Moreover, as others have said, 135 of 193 UN member states have already recognised Palestine in recent years. Unless it is anyone’s serious contention that those member states are responsible for the failure of the negotiations, the act of recognition itself clearly does not wreck the prospects for peace. What does impede peace is a dismal lack of political will to make the necessary concessions and a tendency in Israel to believe that it will always be sheltered by the United States from having to take those difficult steps. Recognition by the United Kingdom would be a strong signal that the patience of the world is not without limit.

Secondly, it is said that recognition would be an empty gesture that would not change the facts on the ground. That is true, but it is not a reason not to recognise Palestine, which would be purely a political decision by the United Kingdom as a sovereign Parliament. It would be a powerful gesture to Palestinians that they will obtain their state in the future after 47 years of cruel and unjust occupation and it would strengthen the hand of President Abbas against Hamas.

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Indeed, recognising Palestinians would be only a small and logical evolution of the current position of the United Kingdom. It has been the Government’s view since 2011 that the Palestinian Authority have developed successfully the capacity to run a democratic and peaceful state founded on the rule of law and living in peace and security with Israel. To paraphrase a familiar expression, if it looks like a state and fulfils the criteria for a state, surely it should be recognised as a state. What entitles the United Kingdom to withhold a recognition that is the birthright—the long overdue birthright—of each and every Palestinian child? It would be shameful not to take the step of recognition now, when it would make a real difference.

The United Kingdom was a midwife at the birth of Israel and is a permanent member of the UN Security Council. That means an aspiration to take a lead in world affairs. We should take that lead now on this vital issue through a decisive vote of the British House of Commons.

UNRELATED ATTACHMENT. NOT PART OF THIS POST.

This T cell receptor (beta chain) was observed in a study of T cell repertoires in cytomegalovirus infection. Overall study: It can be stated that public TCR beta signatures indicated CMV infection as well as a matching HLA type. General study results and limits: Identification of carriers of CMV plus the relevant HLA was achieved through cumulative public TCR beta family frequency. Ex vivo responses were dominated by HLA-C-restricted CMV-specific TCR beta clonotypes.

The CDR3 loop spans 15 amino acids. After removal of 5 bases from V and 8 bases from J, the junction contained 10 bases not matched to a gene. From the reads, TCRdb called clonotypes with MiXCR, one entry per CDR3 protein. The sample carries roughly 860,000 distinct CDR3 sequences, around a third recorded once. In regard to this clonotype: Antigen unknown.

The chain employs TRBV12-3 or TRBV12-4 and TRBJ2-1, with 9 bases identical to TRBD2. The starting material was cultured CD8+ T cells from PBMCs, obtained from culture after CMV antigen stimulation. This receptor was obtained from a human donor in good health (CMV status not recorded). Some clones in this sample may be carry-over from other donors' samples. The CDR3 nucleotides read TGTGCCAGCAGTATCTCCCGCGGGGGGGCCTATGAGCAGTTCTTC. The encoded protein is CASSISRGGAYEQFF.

6.53 pm

Mike Wood (Batley and Spen) (Lab): I, too, congratulate my hon. Friend the Member for Easington (Grahame M. Morris) on securing this debate; he has done all in the House a great service.

I cannot think why any supporter of Israel should oppose the recognition of a Palestinian state. We know the history of Israel from its beginnings in 1948, as outlined by my right hon. Friend the Member for Manchester, Gorton (Sir Gerald Kaufman). We know about the six-day war in 1967 and about Israel’s present situation. In 2013, Mr Kerry warned that there were only two years to resolve this flashpoint and that time was running out. He was surely talking to the Israelis as much as to the Palestinians. The two-state solution is disappearing rapidly before our very eyes.

We have to grapple with the issue of what will happen if there are not two states. What does the one-state solution look like? We are told that the majority of the present Israeli Administration no longer accept a two-state solution. Mr Netanyahu has suddenly become a rather centrist pragmatist, holding together a coalition, many of whom are to the right of him, in wanting a one-state solution. Do they accept the genocide and ethnic cleansing that go along with that?

The situation is far worse than that in apartheid South Africa, which has been mentioned. It has been regularly referred to as a parallel to what is going on in Palestine, but the situation in Palestine is much worse than apartheid. The white junta in South Africa accepted that somewhere in the country—preferably not near them —there would be land for black people. It was the worst possible land and a long way from the ruling white group, but none the less the junta accepted that there would be a place for the blacks. A one-state solution in Israel does not accept such a thing. There is no place in Israel and Palestine for the Palestinians. We have to face squarely what that means and so do the Israelis. That is even more reason why we should not give the Israelis a veto over Palestinian statehood.

We will be voting tonight for the recognition of a Palestinian state. That is not just about recognising the inalienable right of Palestinians to freedom and self-determination but about Israel’s need to be saved from